RODALE NEWS, EMMAUS, PA—If you've never tried braising, you're missing out on a cooking technique that's as satisfying as it is easy. Knowing how to braise can really come in handy when you're trying to stretch your food budget and free up your time. Basically, the food's cooked long and slow in a small amount of liquid until it's tender. Lower-priced cuts of meat become tender and succulent when braised, and dishes' flavors have lots of time to blend together, creating a deliciously complex sauce. There's no need for extra fat in the form of oil or butter. And once everything's assembled in the braising pan, this slow, moist cooking method requires little or no effort but delivers a huge payoff in the end.
To get started, you'll need a large, heavy enamel or cast-iron pot or dish with a lid. Alternatively, a slow cooker works well. If your largest, heaviest pot doesn't have a lid, you can cover the pot tightly with aluminum foil. First, brown your choice of meat on the stovetop to give your finished dish a richer aroma and flavor; add vegetables, if desired. Then pour enough liquid in your pot to cover the meat halfway to two-thirds, and cover. If you're using stock, match a low-sodium version with your choice of main ingredient (chicken stock for chicken, beef stock for beef, and so forth). Finally, season the liquid with herbs and spices as desired. Wine or beer will add even more depth of flavor to your braising liquid. Lower the heat, cover the pot, and simmer. Or place the pot in the oven at a low temperature. You can turn your meat halfway through the cooking process, but it's really not necessary. As a general rule, cook beef and other meats for an hour to an hour and a half per pound. Cook a whole chicken for 45 minutes per pound.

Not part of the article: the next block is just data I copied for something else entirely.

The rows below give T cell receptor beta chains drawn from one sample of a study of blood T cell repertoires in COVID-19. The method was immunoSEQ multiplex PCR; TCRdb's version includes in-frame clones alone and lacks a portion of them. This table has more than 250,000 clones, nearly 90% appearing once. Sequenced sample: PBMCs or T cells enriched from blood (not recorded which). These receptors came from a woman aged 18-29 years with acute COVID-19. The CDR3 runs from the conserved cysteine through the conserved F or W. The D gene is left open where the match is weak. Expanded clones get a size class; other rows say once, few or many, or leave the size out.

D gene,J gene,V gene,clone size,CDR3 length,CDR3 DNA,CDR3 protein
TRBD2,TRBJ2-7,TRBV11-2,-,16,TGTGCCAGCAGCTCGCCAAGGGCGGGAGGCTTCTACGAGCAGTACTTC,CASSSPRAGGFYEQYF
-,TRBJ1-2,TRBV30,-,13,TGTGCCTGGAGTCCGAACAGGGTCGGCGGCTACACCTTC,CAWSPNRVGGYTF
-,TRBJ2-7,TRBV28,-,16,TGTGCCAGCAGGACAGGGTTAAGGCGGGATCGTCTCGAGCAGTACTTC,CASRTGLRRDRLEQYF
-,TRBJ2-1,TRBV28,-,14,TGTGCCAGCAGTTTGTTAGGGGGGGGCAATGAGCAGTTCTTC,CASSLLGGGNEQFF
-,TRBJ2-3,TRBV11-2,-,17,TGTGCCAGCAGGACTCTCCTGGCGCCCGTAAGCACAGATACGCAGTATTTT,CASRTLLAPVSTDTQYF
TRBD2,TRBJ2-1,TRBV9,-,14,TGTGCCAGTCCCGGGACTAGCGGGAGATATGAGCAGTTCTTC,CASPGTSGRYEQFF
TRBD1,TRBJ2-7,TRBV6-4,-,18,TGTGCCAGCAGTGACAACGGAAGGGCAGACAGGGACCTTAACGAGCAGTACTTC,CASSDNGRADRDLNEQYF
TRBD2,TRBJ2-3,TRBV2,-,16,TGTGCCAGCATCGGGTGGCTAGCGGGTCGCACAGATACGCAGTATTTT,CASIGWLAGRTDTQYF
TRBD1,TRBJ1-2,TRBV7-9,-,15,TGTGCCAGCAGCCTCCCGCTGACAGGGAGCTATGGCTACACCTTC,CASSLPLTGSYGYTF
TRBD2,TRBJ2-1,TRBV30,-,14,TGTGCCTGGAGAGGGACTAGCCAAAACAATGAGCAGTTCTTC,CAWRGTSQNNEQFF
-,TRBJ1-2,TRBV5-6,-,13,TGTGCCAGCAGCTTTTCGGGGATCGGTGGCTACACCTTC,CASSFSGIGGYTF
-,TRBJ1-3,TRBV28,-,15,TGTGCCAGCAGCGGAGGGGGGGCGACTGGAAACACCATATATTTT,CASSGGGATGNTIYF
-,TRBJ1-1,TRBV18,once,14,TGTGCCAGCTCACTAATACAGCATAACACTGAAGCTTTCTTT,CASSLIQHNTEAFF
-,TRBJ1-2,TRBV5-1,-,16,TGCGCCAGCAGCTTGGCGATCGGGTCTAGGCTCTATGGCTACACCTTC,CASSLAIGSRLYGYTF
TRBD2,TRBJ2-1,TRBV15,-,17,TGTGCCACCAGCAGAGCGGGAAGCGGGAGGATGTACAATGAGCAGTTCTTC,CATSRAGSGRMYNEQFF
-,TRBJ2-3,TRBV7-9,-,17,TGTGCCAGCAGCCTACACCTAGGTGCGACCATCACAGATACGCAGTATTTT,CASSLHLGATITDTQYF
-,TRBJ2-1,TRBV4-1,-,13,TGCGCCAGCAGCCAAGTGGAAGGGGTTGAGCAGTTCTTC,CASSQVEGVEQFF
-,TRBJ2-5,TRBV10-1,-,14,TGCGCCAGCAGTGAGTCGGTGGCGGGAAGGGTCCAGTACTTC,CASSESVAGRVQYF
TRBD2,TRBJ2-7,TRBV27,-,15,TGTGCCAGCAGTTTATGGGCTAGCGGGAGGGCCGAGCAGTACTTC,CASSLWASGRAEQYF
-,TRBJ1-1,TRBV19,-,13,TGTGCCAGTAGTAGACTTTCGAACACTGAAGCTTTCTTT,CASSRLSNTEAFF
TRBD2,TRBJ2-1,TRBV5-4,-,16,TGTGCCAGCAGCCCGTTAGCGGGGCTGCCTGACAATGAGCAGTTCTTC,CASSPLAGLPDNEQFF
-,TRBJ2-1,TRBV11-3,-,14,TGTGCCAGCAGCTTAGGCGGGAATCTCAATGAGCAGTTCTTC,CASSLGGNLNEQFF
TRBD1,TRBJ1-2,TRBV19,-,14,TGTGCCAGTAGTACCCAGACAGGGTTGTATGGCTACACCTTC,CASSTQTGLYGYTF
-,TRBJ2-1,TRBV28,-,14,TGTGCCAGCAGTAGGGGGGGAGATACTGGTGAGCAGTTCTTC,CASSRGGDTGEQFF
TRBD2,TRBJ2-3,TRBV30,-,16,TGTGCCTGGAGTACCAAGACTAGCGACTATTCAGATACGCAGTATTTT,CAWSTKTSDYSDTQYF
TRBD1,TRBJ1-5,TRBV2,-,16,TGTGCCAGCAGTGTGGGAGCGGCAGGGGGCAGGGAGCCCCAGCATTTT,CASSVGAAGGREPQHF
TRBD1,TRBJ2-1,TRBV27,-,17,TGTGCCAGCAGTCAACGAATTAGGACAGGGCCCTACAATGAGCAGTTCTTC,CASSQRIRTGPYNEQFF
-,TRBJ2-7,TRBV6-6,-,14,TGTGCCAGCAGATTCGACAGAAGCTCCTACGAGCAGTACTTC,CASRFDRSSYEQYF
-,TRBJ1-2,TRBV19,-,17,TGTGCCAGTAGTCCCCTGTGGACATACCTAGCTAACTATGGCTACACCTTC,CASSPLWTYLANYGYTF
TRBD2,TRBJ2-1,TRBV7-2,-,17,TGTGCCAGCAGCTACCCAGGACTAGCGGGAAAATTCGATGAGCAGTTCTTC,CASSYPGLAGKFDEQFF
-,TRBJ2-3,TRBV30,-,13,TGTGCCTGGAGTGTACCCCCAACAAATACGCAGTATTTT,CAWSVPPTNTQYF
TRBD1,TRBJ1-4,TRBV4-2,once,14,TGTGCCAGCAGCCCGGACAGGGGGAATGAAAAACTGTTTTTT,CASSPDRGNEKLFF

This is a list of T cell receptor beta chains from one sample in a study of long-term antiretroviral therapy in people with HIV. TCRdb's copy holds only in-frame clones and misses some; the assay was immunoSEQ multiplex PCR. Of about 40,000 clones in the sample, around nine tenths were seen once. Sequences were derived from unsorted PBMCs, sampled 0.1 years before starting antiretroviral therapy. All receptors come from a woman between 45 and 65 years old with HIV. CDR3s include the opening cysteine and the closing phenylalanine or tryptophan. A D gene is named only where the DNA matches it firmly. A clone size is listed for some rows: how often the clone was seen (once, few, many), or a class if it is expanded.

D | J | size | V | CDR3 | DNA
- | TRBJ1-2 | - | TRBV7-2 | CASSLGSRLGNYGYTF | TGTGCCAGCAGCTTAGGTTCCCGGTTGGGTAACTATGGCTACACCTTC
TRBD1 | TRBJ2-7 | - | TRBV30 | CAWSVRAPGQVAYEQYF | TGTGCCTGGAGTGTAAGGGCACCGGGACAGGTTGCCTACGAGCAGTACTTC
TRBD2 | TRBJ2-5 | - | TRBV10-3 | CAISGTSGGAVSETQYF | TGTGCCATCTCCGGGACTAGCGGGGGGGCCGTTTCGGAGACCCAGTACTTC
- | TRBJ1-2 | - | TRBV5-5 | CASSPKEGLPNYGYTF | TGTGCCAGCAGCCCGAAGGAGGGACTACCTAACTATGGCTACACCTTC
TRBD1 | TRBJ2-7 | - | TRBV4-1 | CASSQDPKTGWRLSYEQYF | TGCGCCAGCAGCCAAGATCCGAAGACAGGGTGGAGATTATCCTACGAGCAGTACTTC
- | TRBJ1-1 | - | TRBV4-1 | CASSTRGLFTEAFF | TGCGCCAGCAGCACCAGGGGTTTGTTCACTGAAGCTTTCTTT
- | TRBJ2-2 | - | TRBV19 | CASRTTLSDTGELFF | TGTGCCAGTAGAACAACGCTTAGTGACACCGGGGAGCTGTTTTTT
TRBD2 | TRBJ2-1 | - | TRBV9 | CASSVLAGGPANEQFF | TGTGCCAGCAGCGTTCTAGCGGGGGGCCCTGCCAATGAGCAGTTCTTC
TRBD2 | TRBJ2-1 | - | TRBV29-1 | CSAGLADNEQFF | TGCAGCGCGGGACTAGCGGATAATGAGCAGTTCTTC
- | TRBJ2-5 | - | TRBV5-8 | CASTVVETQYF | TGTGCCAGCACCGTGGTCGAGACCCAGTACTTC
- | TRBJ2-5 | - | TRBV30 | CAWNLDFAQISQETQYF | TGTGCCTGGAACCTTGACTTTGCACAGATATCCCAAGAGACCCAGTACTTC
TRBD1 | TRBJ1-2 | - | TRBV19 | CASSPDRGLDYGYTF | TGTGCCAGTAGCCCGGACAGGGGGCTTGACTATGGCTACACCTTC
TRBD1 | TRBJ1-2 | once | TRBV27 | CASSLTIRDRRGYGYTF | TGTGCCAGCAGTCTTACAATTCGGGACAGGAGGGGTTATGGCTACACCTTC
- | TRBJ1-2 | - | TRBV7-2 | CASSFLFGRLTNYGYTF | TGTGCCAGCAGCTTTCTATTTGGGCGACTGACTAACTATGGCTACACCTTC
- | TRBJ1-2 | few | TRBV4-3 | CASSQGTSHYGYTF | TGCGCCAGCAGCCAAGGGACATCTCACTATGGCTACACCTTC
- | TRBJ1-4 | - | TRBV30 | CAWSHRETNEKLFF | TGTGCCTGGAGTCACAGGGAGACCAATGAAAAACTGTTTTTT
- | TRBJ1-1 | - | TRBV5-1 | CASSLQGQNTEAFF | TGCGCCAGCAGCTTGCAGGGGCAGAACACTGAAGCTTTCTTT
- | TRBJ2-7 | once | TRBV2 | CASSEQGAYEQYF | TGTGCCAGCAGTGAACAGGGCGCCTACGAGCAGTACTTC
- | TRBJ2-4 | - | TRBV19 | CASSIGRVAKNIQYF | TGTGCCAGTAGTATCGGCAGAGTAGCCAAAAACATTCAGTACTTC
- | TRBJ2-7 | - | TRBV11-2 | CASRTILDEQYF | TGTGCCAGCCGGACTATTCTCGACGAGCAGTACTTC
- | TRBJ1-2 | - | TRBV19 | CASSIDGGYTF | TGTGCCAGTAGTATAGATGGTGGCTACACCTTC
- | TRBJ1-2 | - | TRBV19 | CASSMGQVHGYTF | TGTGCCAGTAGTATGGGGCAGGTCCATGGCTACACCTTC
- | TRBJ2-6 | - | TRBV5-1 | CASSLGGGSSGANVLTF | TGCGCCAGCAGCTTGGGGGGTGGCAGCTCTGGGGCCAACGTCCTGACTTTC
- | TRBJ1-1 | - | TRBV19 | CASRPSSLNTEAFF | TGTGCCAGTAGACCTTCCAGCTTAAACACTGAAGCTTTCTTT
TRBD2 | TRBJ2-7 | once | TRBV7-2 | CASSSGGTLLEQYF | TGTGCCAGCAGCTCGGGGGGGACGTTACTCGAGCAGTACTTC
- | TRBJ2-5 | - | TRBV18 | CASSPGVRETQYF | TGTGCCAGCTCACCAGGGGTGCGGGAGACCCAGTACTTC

Ideal meat choices for braising include pork shoulder, beef chuck roasts, short ribs, lamb shanks, and dark-meat chicken still on the bone (legs and thighs). Since slow cooking in liquid breaks down fat, any cut of meat with distinct fat marbling works great. But you're not limited to these types of meat: fish (which braises quickly) and vegetables are great braised, too. When adding veggies to the braising broth for meat, choose sturdy ones that will hold up to extended cooking times, like potatoes and carrots.
Read on to see recipes for braising chicken, beef, salmon, vegetables, and more.
Published on: January 28, 2010
Updated on: March 11, 2010